Update December 4, 2017:  Today the U.S. Supreme Court denied the petition for review, and the case will continue through the Texas court.

Update October 20, 2017: GLAD and NCLR submitted an amicus brief requesting the Court grant cert in this case.

The Texas State Supreme Court issued its ruling June 30, 2017, in Pidgeon v. Turner, in which petitioners have challenged the City of Houston’s provision of benefits to the same-sex spouses of city employees. The court vacated a trial court injunction which would have barred the City from providing the benefits. But the court also sent the case – which dates to before the 2015 U.S. Supreme Court marriage equality ruling in Obergefell v. Hodges – back to the trial court to consider whether Obergefell settles the question of the City’s power to issue the benefits. This overly cautious, technical approach ignores the obvious and only correct result of this litigation.

Mary L. Bonauto, Civil Rights Project Director for GLBTQ Legal Advocates & Defenders (GLAD), who argued Obergefell before the U.S. Supreme Court, issued the following statement:

“While the immediate and, I am confident, eventual final result here is that married same-sex couples in Houston and throughout Texas will continue to receive the equal treatment – including equal access to spousal benefits – the U.S. Constitution guarantees them, I am profoundly disappointed that the Texas Supreme Court did not take the opportunity it had today to resolve this case once and for all.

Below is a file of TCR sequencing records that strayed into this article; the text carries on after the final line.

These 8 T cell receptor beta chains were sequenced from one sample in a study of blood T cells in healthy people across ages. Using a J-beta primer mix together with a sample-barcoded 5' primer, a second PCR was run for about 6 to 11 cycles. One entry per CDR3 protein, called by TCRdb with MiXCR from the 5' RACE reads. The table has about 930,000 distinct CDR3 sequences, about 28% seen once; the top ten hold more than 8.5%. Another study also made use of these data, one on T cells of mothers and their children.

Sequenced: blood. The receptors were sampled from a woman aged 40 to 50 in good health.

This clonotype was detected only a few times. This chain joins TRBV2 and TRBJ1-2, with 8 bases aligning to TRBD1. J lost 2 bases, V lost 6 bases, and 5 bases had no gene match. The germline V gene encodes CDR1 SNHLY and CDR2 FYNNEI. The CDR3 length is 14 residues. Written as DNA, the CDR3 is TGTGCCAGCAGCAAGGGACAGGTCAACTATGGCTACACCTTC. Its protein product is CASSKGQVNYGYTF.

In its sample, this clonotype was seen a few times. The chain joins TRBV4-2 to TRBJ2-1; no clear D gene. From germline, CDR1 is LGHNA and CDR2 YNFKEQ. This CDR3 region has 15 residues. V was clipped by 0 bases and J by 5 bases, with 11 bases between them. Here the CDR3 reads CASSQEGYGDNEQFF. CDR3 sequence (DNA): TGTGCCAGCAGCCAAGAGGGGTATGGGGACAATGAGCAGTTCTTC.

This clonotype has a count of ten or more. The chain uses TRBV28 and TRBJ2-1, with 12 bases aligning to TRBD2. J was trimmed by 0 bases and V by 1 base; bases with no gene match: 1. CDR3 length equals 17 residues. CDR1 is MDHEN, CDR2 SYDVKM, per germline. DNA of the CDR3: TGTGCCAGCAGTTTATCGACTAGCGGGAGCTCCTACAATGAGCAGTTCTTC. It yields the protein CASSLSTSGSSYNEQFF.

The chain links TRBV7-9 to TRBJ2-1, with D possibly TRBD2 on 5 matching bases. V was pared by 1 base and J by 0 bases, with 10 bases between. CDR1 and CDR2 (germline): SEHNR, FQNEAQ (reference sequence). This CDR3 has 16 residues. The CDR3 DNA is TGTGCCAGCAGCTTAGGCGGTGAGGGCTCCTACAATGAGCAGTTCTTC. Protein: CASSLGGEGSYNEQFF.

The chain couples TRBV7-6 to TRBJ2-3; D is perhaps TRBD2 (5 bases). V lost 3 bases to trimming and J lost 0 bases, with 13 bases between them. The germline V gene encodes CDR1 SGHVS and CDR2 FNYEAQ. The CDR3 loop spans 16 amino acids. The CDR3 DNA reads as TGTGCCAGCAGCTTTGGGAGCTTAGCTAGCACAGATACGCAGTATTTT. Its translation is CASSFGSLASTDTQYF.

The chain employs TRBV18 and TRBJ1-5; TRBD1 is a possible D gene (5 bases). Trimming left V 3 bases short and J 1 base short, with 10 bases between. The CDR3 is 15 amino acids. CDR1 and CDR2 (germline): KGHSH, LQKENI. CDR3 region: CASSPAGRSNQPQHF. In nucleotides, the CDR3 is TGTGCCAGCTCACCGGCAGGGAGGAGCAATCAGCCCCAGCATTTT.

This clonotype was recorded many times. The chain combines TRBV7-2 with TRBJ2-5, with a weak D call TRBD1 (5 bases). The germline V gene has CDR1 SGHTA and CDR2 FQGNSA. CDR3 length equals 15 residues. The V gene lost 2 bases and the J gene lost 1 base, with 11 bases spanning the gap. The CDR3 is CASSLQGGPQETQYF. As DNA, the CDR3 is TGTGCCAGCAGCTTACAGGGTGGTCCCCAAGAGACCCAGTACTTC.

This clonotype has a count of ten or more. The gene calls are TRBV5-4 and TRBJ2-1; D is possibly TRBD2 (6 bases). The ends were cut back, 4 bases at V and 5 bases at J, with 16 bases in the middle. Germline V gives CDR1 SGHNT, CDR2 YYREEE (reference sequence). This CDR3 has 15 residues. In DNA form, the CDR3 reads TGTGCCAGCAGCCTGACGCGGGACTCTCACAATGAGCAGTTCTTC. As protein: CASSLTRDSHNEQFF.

“The U.S. Supreme Court in Obergefell unambiguously recognized the fundamental and equal right to marry for same-sex couples nationwide, together with access to all the same legal rights, benefits and responsibilities associated with marriage without discrimination – a recognition the Court, in fact, just re-affirmed this week in Pavan v. Smith. For the Texas court to leave open the possibility that Obergefell could be read otherwise is, plainly, wrong.”

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GLAD, Lambda Legal, the National Center for Lesbian Rights, the ACLU of Texas and the ACLU foundation  submitted an amicus brief in Pidgeon v. Turner, a case that went before the Texas Supreme Court challenging the City of Houston’s provision of benefits to married same-sex couples.

The brief argues that this matter was settled by the U.S. Supreme Court in its 2015 ruling in Obergefell, which clearly stated that same-sex couples must be granted access to marriage on the same terms as different-sex couples, including the same legal rights, benefits and responsibilities.